Brandon is separated from his wife Jenna (Carrie Lazar: Gingerdead Man 3) and they have a curiously effeminate eleven-year-old son Bobby (Gavin Casalegno: Noah) who is mute and converses in a Stephen Hawking voice via a speak’n’spell app on an iPad. When Bobby is alone with the camera, he is tricked (presumably by the ghost of Wenton, who is inside the camera) into standing in front of the lens. The camera takes a photo by itself which sucks Bobby inside it, into ‘the negative zone’. Which is not in any way, manner or respect actually negative. It’s not filmed negatively, nothing is the wrong colour or back to front or anything. Just one more random idea thrown into the mix without any thought or planning.

Meanwhile Brandon has gone back to his grandfather’s house where he finds a strange young woman (Natalie Mejer) lighting candles around a quasi-Satanic symbol on the floor. She tells him what is going on, because she knows, because she is a direct descendant of one of Wenton’s victims, who died when she was a little girl, which doesn’t make any sense or anything. Seriously, what the hell? And who is she anyway? And how did she get in? And why?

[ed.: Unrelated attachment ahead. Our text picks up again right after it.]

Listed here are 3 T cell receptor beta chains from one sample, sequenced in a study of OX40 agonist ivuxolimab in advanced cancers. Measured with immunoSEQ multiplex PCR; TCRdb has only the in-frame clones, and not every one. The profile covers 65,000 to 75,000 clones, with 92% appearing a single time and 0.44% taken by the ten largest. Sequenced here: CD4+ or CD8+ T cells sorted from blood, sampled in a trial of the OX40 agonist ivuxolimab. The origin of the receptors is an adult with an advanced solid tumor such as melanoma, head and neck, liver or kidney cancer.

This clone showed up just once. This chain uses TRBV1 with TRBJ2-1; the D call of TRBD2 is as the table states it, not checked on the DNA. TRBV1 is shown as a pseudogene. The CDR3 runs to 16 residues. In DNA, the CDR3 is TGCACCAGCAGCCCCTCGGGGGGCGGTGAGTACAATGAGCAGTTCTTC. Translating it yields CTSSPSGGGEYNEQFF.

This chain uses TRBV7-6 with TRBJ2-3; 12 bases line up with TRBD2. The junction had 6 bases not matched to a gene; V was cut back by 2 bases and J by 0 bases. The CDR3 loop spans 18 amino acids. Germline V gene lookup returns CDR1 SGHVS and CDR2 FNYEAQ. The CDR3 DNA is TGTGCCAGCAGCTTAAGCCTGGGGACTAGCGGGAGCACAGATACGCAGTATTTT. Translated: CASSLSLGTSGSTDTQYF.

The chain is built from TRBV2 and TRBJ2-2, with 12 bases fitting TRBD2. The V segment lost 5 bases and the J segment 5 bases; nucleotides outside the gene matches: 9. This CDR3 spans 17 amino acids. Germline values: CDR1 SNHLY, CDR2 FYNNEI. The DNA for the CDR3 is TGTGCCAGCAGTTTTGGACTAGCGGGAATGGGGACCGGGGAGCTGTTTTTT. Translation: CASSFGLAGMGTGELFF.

Brandon then somehow gets himself inside the negative zone where he somehow rescues Bobby from the clutches of Wenton, along with the Victorian girl (Evelyn Boyle: Sorority Horror House) who was the strange woman’s ancestor who is alive in there. Whereas the rest of Wenton’s victims are dead and are now represented by a completely random selection of admittedly nasty and creepy horror make-ups.

Seriously, absolutely not one thing in this film makes any sense at all. I haven’t even mentioned Professor McKlaren (Eric Ruff, overacting so much you wonder whether he took the role for a bet), an old tutor of Brandon’s who is writing a biography of Wenton. Ivy meets him in an antiques shop where he is also a customer, then later breaks into the shop after dark to speak with him (so, what, he owns the place now?). But he’s not there, but then he is, and later he is possessed by the camera (which he has never been within half a mile of) and starts chopping his fingers off with a cigar cutter.

What. The. Absolute. Fuck.

Let’s also chuck into the mix not one but two scenes where people open padlocks by simply sticking a straight bit of metal into the keyhole and waggling it a bit. And the camera, or possibly Wenton’s ghost, possessing Bobby’s iPad and making it say creepy things. And the movie’s obsession with the word ‘destiny’. And spooky voices everywhere saying, "Memento mori." And, and, and… oh I give up.